When it comes to cleaning, the kitchen is one of the worst rooms to tackle – perhaps second only to the bathroom.
I’m willing to bet even ardent cleaning fans hesitate when it comes to their microwave, oven, and hobs. After all, these are the areas most likely to accumulate stubborn stains.
I, for one, never enjoy scrubbing surfaces, even when they’ve been cleaned recently and shouldn’t be much of a chore.
It’s nevertheless important to wipe away any built-up food or spillages, whether or not you love pulling on rubber gloves.
So when people share tips and tricks to make these jobs easier, I’m all ears, and you can imagine my delight when influencer Mrs Hinch skyrocketed to fame.
Not only does she regularly share savvy recommendations, but the expert inspired fellow cleaning fans to follow suit. There’s even a Facebook group devoted to the topic. Aptly named Mrs Hinch Cleaning Tips, it’s perfect for people like me who want to share in the wisdom of those magical beings who enjoy cleaning.
While I’ll admit I like having a neat and tidy kitchen, I’m less keen on the tidying up itself. So when I read about the below lemon hack, which has been praised as a great, simple way to clean your microwave, I was eager to give it a go.
Filled with citric acid and antibacterial properties, lemons are often touted as a form of ‘natural bleach’. So the idea is simple. Use a lemon to help clean away all those grubby bits which end up in your microwave – but shouldn’t go anywhere near your food.
If you’re a fan of natural remedies, then you’re in luck too, as you’d be hard-pressed to find a more natural cleaning solution. As to how you implement the tip, Mrs Hinch fans have varying preferences, though the overarching idea is the same regardless of who you ask.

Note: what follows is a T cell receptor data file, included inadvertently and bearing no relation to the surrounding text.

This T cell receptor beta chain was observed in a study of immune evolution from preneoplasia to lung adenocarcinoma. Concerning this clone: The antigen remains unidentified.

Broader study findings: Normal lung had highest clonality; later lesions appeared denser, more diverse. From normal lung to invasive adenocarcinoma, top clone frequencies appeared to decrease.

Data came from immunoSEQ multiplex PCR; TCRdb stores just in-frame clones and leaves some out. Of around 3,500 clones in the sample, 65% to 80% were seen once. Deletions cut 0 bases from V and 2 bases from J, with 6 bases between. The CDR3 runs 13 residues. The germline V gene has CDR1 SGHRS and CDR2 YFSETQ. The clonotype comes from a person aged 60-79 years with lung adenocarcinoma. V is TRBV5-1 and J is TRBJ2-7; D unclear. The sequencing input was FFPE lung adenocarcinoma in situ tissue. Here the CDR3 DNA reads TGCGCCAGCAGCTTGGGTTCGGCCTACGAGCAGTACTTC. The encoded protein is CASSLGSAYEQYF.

For instance, one Facebook post dedicated to microwave cleaning tips revealed three variations of the lemon hack. One person advised: “Put half a lemon inside on the glass and turn for 30 seconds. Then wipe with kitchen towel.”
A second wrote: “Heat up water with lemon juice and let the steam start the process then wipe clean. Easy.” Meanwhile, another said: “It’s own steam works best. Dish with lemon sliced in it, microwave on high for five minutes and wipe everything away. Wash the glass turntable in hot soapy water then dry. Job done.”
So I decided to combine the recommendations – a method that has proved popular elsewhere on the internet.
I squeezed lemon juice into a bowl of water, added in the remaining lemon for good measure, and set my microwave going for five minutes. Then, once I left the bowl to cool, I returned in the hope the steam would help me to tackle any stubborn stains.
As I watched the lemon concoction whirl round in the appliance, I was willing it to work. As someone who doesn’t enjoy a weekend spent on a deep clean, I scrub my microwave after each use. But keen to put this hack through its paces, I deliberately heated up my leftovers in a bowl that splashed food onto the microwave walls, to see how it fared there.
Luckily, it didn’t matter that I’d made a lot of mess though, as when I returned to clean it up later in the evening the lemon hack delivered brilliant results.
I don’t have much to say here, as I think it is clear to see how well this hack works. As you can see from the photos and video, every stain wiped away after I used a wet cloth. There were a few marks I had to wipe a couple of times, but it didn’t take too much work to leave my microwave sparkling once more thanks to the lemon.
The method is very easy to execute, and so long as you’ve got the patience to wait for five minutes it’s relatively fast too. As I said, I prefer to clean as I go – washing up in small bursts – rather than wait until the end of the week. But it is simple enough to set the timer going and then come back once you’ve finished another chore if you’re keen to use it.
This hack is pretty cheap too. You can purchase a single lemon from Sainsbury’s for 30p, or less if you opt for a multipack, and since I used a lemon that was going off in the back of my fridge, it helped to reduce waste as well.
However, I don’t think it would save money in the long run if used instead of a couple of spritzes of microwave cleaner.
The big plus is that it is a natural remedy and a good one at that, so it is perfect for anyone who is looking to avoid store-bought chemicals.
While I didn’t think it was any better than my usual method, it was no worse. As such, it’s not something I’d go out of my way to try again, but I’d certainly give it another go when I’ve got an old lemon to spare, and it’s great if you’re looking for a natural remedy.
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